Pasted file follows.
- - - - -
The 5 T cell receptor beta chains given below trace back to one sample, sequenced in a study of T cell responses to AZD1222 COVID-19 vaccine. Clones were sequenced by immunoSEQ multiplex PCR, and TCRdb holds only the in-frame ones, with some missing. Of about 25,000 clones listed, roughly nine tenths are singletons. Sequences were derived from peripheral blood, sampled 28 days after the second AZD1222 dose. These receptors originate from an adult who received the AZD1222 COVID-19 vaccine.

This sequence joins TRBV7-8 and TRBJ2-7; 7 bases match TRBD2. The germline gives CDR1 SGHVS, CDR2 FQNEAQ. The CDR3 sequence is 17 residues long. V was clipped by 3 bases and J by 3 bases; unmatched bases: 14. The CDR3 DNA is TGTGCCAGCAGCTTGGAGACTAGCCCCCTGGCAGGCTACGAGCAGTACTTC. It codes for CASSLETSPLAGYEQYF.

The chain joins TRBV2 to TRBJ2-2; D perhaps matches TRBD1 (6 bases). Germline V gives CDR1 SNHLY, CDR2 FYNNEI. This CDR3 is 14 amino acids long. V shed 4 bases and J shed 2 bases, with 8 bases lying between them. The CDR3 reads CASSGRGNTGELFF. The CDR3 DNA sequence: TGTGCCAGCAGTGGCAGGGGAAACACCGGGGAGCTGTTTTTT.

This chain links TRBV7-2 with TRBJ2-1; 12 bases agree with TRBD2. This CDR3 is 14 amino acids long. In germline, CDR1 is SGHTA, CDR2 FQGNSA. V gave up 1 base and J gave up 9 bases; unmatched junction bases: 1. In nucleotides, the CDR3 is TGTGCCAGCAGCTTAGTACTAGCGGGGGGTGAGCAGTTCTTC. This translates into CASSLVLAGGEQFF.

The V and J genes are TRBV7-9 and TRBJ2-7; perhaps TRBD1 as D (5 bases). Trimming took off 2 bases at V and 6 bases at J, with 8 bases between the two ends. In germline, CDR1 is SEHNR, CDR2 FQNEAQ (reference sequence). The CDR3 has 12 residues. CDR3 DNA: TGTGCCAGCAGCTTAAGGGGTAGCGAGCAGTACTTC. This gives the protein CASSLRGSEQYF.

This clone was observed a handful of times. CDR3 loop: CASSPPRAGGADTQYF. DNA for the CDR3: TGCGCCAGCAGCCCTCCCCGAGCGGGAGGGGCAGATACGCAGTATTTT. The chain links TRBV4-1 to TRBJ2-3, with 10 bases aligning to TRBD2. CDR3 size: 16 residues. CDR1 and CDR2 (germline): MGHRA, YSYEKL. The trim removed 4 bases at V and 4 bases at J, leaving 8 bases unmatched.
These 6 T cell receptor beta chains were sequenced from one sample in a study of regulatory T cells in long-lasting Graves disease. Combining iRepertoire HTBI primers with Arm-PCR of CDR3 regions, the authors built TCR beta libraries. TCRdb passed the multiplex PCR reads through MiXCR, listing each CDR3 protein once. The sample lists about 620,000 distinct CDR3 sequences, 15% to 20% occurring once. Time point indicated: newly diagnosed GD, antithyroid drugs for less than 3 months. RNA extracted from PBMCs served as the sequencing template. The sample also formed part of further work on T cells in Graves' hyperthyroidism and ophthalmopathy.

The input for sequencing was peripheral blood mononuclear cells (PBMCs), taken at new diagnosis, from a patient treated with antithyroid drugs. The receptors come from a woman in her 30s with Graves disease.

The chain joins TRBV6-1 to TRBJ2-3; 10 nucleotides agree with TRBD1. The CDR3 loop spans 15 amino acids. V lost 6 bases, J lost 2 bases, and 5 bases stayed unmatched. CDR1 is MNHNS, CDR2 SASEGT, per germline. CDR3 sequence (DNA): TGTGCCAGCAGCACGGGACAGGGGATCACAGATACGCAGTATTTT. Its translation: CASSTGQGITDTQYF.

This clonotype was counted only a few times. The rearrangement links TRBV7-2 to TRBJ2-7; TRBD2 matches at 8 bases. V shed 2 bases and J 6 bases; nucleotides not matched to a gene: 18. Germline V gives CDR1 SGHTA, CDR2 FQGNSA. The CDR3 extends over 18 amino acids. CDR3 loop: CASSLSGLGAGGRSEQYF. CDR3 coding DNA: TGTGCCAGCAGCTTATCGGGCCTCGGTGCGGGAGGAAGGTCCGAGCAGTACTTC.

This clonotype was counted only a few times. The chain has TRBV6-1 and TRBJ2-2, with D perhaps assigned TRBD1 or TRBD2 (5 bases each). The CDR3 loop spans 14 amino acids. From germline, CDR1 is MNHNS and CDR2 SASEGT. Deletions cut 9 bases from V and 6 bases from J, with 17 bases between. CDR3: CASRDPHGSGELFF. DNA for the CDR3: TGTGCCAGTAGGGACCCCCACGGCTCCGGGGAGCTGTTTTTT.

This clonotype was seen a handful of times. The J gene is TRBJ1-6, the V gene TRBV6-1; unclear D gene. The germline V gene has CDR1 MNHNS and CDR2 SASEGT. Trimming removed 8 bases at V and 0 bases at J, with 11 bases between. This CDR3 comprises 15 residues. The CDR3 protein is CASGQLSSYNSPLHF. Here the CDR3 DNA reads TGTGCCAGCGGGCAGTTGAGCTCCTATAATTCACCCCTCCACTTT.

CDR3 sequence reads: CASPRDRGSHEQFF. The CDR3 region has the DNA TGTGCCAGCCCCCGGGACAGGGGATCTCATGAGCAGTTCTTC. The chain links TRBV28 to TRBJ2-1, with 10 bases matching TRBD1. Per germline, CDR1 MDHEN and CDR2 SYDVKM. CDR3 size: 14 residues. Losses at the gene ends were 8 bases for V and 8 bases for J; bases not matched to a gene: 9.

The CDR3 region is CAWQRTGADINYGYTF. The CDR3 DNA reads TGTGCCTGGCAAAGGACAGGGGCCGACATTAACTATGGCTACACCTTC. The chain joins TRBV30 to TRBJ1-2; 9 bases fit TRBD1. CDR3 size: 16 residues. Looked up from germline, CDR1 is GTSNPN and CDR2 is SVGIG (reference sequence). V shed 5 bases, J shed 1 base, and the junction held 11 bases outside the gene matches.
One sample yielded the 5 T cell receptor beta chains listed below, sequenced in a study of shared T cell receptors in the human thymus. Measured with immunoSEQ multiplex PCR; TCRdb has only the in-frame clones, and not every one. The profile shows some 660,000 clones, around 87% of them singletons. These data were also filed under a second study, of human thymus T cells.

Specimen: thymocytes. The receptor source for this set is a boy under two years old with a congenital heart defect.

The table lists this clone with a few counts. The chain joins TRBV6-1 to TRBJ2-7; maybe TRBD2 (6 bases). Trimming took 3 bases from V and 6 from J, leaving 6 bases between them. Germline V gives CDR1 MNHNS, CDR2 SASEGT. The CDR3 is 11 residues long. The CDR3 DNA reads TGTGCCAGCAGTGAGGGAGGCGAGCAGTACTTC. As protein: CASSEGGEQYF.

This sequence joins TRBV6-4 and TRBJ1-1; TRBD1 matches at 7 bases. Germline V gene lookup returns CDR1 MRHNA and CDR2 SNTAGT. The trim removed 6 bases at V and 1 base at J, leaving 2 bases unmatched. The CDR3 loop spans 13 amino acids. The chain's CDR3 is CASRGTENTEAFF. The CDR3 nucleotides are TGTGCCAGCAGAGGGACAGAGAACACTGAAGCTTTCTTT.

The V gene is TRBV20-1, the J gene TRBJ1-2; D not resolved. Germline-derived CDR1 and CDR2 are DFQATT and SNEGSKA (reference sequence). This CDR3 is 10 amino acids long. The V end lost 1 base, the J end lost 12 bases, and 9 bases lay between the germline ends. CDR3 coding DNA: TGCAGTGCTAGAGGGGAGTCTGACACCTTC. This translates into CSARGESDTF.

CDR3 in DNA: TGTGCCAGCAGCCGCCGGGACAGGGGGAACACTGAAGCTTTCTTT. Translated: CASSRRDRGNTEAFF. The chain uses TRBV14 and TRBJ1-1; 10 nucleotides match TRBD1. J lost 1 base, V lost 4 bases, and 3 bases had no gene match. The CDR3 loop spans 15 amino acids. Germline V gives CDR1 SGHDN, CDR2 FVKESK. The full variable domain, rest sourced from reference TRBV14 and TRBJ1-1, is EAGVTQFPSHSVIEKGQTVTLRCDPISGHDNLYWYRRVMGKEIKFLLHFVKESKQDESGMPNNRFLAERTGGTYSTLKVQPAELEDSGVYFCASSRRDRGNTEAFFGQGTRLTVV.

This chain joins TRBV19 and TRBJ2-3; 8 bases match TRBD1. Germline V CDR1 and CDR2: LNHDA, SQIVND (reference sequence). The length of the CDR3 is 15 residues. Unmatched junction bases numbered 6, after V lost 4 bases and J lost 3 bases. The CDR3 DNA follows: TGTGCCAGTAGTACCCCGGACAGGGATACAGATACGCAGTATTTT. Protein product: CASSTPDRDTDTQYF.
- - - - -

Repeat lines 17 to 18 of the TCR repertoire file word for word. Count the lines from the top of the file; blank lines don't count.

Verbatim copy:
The table lists this clone with a few counts. The chain joins TRBV6-1 to TRBJ2-7; maybe TRBD2 (6 bases). Trimming took 3 bases from V and 6 from J, leaving 6 bases between them. Germline V gives CDR1 MNHNS, CDR2 SASEGT. The CDR3 is 11 residues long. The CDR3 DNA reads TGTGCCAGCAGTGAGGGAGGCGAGCAGTACTTC. As protein: CASSEGGEQYF.

This sequence joins TRBV6-4 and TRBJ1-1; TRBD1 matches at 7 bases. Germline V gene lookup returns CDR1 MRHNA and CDR2 SNTAGT. The trim removed 6 bases at V and 1 base at J, leaving 2 bases unmatched. The CDR3 loop spans 13 amino acids. The chain's CDR3 is CASRGTENTEAFF. The CDR3 nucleotides are TGTGCCAGCAGAGGGACAGAGAACACTGAAGCTTTCTTT.